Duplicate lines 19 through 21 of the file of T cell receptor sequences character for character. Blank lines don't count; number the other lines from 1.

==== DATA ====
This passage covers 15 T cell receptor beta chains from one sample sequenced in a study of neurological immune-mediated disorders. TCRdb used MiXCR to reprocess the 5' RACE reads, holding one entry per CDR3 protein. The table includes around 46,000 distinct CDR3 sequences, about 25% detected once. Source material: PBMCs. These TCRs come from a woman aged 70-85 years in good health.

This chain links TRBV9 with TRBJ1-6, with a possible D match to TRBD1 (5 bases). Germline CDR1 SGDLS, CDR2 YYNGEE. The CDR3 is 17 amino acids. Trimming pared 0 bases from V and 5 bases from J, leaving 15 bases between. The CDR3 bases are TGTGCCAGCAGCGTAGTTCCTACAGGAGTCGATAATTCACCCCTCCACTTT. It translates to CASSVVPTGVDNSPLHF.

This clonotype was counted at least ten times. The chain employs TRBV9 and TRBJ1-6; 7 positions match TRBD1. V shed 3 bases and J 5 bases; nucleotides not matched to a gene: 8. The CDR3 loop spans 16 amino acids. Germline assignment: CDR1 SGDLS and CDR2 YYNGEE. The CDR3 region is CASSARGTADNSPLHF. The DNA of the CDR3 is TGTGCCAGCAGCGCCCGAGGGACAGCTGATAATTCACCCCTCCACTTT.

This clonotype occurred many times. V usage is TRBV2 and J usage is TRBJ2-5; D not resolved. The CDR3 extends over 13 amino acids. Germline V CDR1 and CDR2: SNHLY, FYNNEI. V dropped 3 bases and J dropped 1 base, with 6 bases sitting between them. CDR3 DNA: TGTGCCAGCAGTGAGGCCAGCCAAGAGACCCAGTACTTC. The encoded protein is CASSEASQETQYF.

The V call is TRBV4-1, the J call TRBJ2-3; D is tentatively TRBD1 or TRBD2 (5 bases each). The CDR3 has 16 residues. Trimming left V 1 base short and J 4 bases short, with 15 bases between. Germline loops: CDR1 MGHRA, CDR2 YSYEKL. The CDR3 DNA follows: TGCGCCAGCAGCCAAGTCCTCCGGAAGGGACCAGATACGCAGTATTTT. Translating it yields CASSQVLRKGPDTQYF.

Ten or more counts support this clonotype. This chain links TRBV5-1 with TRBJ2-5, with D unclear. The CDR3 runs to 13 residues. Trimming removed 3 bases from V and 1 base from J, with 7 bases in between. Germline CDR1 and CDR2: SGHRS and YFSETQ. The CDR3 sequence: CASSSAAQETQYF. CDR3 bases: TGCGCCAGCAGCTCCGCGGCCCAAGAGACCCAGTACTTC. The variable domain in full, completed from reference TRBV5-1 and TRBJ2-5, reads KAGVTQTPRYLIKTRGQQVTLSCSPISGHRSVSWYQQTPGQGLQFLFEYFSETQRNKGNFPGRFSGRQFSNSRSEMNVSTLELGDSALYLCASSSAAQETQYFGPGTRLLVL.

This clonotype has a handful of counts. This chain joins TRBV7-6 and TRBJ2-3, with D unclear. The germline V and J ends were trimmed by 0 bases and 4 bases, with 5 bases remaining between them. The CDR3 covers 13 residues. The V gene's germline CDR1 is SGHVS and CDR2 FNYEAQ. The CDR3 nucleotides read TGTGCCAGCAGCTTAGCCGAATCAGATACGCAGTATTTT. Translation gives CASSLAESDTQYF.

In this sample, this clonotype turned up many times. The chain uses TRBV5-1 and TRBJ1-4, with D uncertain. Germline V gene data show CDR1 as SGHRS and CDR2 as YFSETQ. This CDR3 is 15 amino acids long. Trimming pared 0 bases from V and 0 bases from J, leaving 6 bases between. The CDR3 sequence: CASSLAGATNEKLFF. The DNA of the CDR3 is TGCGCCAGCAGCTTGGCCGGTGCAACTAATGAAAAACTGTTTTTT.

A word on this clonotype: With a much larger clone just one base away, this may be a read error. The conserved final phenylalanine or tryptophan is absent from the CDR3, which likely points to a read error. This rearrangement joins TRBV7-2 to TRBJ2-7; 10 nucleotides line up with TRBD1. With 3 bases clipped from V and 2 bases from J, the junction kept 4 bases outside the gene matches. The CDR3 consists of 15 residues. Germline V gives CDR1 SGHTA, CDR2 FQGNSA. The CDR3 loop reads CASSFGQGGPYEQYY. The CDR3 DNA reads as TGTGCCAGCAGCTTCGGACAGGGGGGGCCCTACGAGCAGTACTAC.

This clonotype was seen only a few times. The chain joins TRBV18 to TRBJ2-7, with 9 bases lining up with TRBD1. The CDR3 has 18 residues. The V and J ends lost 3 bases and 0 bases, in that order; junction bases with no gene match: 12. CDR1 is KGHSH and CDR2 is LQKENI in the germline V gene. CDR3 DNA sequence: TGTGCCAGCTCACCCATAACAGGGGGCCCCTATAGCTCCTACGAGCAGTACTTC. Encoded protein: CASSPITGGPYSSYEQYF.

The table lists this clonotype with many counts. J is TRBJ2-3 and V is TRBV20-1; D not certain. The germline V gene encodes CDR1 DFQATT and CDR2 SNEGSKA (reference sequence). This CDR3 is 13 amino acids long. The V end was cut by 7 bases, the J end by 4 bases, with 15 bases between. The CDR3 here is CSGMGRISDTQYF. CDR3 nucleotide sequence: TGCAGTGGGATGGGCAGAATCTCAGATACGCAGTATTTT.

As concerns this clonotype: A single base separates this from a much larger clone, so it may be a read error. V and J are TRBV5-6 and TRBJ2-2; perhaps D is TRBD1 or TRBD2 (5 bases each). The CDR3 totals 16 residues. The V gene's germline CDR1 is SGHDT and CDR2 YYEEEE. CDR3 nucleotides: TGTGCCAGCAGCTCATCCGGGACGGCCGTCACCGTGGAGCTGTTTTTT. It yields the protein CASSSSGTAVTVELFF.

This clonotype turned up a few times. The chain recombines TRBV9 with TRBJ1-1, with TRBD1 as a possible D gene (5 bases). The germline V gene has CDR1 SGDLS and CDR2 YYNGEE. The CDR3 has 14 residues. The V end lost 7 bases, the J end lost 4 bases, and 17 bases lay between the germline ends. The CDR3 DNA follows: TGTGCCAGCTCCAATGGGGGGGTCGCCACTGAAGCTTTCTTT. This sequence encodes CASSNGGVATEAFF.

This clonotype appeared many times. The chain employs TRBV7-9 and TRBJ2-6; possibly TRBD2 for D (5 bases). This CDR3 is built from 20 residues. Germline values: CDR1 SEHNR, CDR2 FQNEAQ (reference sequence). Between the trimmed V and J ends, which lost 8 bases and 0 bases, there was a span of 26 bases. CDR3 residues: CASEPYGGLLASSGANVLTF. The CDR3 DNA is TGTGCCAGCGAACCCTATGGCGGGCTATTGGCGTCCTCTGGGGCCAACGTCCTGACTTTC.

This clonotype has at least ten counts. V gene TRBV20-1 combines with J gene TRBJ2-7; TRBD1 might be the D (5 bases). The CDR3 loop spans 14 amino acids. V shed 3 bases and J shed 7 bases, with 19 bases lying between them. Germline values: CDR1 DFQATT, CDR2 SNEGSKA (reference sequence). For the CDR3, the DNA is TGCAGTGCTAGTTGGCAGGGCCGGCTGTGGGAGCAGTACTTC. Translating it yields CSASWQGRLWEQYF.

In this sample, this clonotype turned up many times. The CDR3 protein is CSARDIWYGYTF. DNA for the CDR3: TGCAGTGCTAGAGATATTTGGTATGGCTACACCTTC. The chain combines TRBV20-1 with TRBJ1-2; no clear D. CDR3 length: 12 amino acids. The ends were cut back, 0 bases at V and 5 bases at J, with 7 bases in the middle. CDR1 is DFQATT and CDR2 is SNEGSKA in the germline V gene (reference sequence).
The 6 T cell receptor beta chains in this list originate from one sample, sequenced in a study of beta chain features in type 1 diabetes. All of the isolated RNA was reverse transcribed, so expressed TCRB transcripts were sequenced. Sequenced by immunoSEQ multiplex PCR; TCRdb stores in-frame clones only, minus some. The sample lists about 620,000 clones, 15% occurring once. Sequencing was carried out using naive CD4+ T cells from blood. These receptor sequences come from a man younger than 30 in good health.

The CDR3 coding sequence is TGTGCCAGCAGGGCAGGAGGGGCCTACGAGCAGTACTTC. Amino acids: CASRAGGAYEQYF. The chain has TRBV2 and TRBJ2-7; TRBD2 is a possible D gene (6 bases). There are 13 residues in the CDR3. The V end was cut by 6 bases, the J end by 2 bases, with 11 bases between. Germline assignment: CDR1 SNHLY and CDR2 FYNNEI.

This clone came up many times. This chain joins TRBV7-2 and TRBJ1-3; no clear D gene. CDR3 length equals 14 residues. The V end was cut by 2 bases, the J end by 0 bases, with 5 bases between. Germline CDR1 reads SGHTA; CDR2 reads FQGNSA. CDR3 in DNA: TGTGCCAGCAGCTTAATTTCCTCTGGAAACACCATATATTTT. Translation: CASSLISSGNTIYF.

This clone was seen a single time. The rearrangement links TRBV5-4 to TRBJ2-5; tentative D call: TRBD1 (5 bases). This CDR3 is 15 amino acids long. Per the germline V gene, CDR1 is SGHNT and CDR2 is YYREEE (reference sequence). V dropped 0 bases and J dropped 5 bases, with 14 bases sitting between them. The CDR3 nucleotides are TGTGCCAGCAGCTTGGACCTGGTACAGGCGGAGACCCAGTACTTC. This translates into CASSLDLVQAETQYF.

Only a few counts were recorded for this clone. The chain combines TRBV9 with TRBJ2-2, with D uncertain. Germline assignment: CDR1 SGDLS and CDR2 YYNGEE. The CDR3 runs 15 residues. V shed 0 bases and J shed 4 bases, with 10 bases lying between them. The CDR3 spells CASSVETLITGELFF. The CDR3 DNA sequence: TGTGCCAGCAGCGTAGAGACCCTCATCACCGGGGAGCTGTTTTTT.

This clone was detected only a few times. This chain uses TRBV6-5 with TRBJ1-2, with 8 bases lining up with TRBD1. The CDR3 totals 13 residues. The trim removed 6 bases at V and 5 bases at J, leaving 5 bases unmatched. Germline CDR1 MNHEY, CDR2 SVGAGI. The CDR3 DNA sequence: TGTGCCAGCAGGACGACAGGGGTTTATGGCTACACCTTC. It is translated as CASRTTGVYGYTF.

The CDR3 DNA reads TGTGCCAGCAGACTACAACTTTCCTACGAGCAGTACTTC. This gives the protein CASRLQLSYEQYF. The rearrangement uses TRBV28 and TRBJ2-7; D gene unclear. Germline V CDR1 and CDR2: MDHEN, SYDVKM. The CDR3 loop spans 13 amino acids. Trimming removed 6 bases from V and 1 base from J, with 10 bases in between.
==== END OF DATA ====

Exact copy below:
This clone came up many times. This chain joins TRBV7-2 and TRBJ1-3; no clear D gene. CDR3 length equals 14 residues. The V end was cut by 2 bases, the J end by 0 bases, with 5 bases between. Germline CDR1 reads SGHTA; CDR2 reads FQGNSA. CDR3 in DNA: TGTGCCAGCAGCTTAATTTCCTCTGGAAACACCATATATTTT. Translation: CASSLISSGNTIYF.

This clone was seen a single time. The rearrangement links TRBV5-4 to TRBJ2-5; tentative D call: TRBD1 (5 bases). This CDR3 is 15 amino acids long. Per the germline V gene, CDR1 is SGHNT and CDR2 is YYREEE (reference sequence). V dropped 0 bases and J dropped 5 bases, with 14 bases sitting between them. The CDR3 nucleotides are TGTGCCAGCAGCTTGGACCTGGTACAGGCGGAGACCCAGTACTTC. This translates into CASSLDLVQAETQYF.

Only a few counts were recorded for this clone. The chain combines TRBV9 with TRBJ2-2, with D uncertain. Germline assignment: CDR1 SGDLS and CDR2 YYNGEE. The CDR3 runs 15 residues. V shed 0 bases and J shed 4 bases, with 10 bases lying between them. The CDR3 spells CASSVETLITGELFF. The CDR3 DNA sequence: TGTGCCAGCAGCGTAGAGACCCTCATCACCGGGGAGCTGTTTTTT.